Rare Chinese vase found in UK kitchen sells for £1.5m

The 18th century porcelain piece was noticed by an antiques specialist

The 18th century Chinese vase was bought by a surgeon in England for a few hundred pounds in the 1980s. PA
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An English surgeon who bought an extremely rare 18th century Chinese vase for a few hundred pounds in the 1980s has sold it at auction for almost £1.5 million ($1.8m).

The 60cm vase was created for the court of the Qianlong Emperor in the 1700s, is blue-glazed with silver and gold, and decorated with cranes and bats.

The original owner passed the vase to his son who placed it in his kitchen where a visiting antiques specialist saw it and realised its true value.

Dreweatts Auctioneers in Berkshire had estimated its value at between £100,000 and £150,000.

But on Wednesday the piece fetched £1.2m, with a buyer’s premium bringing the total closer to £1.5m.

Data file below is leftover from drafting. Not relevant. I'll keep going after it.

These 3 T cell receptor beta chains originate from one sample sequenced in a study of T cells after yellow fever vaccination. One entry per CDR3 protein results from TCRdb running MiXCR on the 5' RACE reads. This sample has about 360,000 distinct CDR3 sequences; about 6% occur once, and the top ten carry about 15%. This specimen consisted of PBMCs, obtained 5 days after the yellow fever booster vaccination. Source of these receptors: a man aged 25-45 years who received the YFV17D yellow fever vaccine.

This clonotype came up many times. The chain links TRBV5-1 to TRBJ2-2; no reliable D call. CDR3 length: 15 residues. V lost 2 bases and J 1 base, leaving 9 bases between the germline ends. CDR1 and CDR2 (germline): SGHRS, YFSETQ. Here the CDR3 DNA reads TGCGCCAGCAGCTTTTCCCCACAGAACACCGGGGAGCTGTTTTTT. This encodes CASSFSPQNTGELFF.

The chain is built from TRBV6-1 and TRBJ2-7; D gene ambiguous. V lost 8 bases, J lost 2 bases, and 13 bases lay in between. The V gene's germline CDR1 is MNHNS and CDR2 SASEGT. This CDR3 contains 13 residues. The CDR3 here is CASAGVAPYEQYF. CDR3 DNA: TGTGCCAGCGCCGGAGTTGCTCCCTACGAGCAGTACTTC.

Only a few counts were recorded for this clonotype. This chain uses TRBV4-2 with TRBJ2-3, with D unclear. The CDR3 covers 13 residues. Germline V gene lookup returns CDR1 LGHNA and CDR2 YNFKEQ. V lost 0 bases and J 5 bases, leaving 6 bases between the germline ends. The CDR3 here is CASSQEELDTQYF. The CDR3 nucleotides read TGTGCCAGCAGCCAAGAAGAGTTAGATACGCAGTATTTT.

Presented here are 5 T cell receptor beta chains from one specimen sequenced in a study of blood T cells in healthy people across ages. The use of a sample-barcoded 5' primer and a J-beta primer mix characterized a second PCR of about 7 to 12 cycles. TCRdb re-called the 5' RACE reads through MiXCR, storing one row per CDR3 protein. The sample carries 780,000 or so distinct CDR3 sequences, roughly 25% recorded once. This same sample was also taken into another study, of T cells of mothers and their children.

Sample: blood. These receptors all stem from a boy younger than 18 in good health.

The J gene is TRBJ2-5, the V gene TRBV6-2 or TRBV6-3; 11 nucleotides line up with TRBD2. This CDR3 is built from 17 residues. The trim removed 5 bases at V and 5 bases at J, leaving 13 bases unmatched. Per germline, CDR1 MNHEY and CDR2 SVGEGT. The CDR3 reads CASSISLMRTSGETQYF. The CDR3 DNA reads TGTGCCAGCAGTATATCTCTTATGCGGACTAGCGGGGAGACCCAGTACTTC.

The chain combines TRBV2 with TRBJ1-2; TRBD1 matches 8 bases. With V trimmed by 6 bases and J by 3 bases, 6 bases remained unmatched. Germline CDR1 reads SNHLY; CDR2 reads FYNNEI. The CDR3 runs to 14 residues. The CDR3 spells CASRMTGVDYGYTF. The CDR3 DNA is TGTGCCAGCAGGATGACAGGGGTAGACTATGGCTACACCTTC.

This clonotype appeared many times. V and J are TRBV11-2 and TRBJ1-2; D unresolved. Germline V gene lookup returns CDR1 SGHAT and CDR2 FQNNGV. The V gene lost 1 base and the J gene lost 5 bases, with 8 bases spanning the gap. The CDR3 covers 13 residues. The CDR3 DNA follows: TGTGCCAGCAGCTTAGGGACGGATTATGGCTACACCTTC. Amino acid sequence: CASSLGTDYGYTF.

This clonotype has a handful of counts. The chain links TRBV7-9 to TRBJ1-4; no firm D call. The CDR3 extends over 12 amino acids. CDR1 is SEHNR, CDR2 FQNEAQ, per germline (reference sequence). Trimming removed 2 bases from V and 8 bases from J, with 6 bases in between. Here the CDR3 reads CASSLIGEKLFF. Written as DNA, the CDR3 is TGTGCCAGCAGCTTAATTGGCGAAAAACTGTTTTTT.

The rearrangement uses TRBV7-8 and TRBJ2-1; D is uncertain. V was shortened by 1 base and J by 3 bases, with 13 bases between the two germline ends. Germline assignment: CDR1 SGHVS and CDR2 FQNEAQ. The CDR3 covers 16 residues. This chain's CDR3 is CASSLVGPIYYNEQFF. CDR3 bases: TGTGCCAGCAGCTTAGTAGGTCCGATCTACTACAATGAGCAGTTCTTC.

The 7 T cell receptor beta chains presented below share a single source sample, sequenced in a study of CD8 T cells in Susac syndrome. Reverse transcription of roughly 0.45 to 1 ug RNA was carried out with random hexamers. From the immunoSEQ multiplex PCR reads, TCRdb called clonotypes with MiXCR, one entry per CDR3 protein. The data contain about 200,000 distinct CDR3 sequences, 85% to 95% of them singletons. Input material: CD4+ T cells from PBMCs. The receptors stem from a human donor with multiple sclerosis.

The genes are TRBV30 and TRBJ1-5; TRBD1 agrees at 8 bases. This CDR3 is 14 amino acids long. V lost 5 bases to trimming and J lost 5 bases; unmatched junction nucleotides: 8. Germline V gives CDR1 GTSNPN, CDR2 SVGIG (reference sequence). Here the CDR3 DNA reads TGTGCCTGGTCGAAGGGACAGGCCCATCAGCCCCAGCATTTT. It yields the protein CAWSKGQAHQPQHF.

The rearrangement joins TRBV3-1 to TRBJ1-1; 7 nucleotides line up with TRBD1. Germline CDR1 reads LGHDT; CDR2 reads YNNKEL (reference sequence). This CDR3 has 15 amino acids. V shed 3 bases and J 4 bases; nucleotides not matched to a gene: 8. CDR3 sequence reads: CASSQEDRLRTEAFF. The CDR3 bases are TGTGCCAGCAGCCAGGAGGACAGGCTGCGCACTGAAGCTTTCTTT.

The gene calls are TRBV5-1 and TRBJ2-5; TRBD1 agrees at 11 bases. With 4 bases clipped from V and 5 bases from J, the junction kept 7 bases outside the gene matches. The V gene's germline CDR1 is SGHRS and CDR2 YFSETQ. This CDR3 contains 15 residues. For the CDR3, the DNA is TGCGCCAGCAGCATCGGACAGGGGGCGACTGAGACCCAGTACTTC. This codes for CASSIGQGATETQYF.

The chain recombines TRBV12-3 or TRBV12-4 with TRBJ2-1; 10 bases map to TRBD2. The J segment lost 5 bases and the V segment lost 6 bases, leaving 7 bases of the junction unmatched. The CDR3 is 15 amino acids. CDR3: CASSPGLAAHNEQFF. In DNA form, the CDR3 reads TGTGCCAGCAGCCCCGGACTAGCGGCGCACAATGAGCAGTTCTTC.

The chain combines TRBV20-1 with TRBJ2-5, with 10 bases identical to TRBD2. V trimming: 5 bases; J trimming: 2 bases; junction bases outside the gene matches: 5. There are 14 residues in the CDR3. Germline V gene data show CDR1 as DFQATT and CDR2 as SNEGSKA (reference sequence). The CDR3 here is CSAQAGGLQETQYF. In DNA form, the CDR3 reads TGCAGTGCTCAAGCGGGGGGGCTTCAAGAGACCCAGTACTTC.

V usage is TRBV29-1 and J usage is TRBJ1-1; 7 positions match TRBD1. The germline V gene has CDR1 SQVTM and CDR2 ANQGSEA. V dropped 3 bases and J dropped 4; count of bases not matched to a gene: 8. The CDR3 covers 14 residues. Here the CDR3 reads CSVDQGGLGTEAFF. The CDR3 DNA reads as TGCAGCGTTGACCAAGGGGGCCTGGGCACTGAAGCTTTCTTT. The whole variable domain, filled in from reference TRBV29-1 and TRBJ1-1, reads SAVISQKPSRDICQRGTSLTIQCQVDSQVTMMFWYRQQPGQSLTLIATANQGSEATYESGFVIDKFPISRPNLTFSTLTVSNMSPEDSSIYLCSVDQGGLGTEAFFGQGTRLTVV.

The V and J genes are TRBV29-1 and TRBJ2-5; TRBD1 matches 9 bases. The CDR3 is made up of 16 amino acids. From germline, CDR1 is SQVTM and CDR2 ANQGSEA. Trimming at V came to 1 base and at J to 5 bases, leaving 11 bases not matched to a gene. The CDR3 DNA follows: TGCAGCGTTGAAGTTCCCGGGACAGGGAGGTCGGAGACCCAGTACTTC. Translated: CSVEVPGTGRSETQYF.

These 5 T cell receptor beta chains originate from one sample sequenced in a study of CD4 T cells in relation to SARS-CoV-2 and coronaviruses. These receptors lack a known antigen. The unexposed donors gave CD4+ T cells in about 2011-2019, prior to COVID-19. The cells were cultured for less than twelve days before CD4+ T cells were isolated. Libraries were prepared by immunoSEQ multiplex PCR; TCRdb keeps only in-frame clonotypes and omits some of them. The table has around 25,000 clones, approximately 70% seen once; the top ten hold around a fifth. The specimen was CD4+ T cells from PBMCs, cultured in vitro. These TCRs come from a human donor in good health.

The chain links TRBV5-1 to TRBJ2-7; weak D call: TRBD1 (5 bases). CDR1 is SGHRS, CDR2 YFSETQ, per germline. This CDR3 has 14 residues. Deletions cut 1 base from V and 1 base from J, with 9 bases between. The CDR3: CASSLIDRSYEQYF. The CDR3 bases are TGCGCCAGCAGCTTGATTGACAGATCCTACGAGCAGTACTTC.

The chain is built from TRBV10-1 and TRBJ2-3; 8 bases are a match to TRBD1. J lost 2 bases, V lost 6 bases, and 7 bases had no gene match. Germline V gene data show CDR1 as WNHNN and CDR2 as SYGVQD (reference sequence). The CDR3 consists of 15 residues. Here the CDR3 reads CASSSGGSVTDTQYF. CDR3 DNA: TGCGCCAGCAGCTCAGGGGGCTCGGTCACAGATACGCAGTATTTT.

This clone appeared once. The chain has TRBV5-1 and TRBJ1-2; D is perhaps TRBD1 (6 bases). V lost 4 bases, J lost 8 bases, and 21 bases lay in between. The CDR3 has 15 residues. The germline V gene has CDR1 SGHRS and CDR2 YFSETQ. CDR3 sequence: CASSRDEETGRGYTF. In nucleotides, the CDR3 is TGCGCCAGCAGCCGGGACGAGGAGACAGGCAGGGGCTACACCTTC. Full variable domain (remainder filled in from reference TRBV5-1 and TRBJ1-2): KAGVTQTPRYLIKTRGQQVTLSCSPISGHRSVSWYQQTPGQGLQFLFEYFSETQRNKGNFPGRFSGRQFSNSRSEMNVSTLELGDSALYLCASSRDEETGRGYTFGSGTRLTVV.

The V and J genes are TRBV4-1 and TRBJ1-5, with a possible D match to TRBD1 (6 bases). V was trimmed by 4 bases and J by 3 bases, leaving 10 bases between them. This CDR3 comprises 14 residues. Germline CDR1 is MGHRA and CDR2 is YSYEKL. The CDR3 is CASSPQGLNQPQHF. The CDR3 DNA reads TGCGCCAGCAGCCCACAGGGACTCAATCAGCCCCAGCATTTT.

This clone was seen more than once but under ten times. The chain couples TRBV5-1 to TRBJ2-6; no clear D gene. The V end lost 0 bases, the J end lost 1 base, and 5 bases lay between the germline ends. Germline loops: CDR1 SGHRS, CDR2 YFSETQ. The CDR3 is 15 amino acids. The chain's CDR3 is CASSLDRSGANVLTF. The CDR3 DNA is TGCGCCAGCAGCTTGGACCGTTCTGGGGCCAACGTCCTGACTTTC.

It was reportedly sold to an international buyer who was bidding by telephone.

“We are delighted with this exceptional result, said Mark Newstead from Dreweatts.

"We saw widespread interest from China … America and the UK, which resulted in very competitive bidding."

This vase was described as “a testament to the creativity” of craftsmen working during the Qianlong period, who used “enamelling techniques” to cater to the emperor’s taste in exotic styles.

It would require at least three firings in the kiln for the different colours, including at more than 1,200℃ for the cobalt blue.

“The rich cobalt blue is often referred to as ‘sacrificial blue’, deriving from the use of vessels in this colour glaze being used during sacrifices at the Imperial Altar of Heaven,” the auction house said.

“It is extremely rare to see blue vases painted in both gilding and slightly raised silver, thought to be due to the medium being difficult to control.

“Thrillingly, no other porcelain decorated with the same subject in gold and silver appears to have ever been documented.”

It also bears the distinctive six-character mark of the Qianlong period between 1736 and 1795 on its base.

Updated: May 19, 2022, 2:32 PM